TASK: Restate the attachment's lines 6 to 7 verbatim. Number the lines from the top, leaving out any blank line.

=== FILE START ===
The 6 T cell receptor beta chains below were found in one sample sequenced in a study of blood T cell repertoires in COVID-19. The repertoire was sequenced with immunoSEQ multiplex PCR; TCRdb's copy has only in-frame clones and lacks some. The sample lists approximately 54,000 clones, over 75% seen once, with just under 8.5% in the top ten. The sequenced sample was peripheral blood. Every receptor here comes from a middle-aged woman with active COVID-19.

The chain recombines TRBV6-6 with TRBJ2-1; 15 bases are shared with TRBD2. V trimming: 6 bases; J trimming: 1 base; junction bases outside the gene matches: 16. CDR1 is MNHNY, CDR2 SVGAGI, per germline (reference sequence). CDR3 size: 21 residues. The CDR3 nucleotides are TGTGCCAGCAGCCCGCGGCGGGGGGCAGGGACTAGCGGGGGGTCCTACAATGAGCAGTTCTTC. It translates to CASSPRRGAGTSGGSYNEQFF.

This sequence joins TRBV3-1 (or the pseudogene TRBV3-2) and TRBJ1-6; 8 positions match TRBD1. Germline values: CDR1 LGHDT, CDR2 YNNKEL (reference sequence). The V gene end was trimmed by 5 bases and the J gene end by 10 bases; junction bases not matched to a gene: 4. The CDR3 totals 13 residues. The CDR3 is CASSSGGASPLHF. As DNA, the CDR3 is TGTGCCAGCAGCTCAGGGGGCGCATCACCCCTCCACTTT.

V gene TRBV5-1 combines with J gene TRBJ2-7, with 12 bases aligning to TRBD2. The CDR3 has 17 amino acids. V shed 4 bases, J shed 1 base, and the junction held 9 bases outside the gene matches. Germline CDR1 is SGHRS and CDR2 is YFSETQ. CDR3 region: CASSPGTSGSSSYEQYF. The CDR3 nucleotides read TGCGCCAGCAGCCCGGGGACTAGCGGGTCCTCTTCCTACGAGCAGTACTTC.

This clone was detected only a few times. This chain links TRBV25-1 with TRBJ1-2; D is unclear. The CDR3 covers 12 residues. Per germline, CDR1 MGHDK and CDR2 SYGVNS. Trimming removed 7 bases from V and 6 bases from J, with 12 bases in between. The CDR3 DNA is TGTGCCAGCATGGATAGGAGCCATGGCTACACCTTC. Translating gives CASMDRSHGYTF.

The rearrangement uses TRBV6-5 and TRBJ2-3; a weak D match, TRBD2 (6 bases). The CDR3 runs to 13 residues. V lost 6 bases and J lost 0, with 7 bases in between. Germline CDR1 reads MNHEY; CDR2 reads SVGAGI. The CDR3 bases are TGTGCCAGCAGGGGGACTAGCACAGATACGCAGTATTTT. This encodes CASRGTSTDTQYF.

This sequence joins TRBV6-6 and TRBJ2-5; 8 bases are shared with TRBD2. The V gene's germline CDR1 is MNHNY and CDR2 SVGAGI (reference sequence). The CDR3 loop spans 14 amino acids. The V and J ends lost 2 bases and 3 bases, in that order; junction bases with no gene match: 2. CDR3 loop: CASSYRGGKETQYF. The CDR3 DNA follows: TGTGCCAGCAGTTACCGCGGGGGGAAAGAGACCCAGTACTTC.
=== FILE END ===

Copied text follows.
The rearrangement uses TRBV6-5 and TRBJ2-3; a weak D match, TRBD2 (6 bases). The CDR3 runs to 13 residues. V lost 6 bases and J lost 0, with 7 bases in between. Germline CDR1 reads MNHEY; CDR2 reads SVGAGI. The CDR3 bases are TGTGCCAGCAGGGGGACTAGCACAGATACGCAGTATTTT. This encodes CASRGTSTDTQYF.

This sequence joins TRBV6-6 and TRBJ2-5; 8 bases are shared with TRBD2. The V gene's germline CDR1 is MNHNY and CDR2 SVGAGI (reference sequence). The CDR3 loop spans 14 amino acids. The V and J ends lost 2 bases and 3 bases, in that order; junction bases with no gene match: 2. CDR3 loop: CASSYRGGKETQYF. The CDR3 DNA follows: TGTGCCAGCAGTTACCGCGGGGGGAAAGAGACCCAGTACTTC.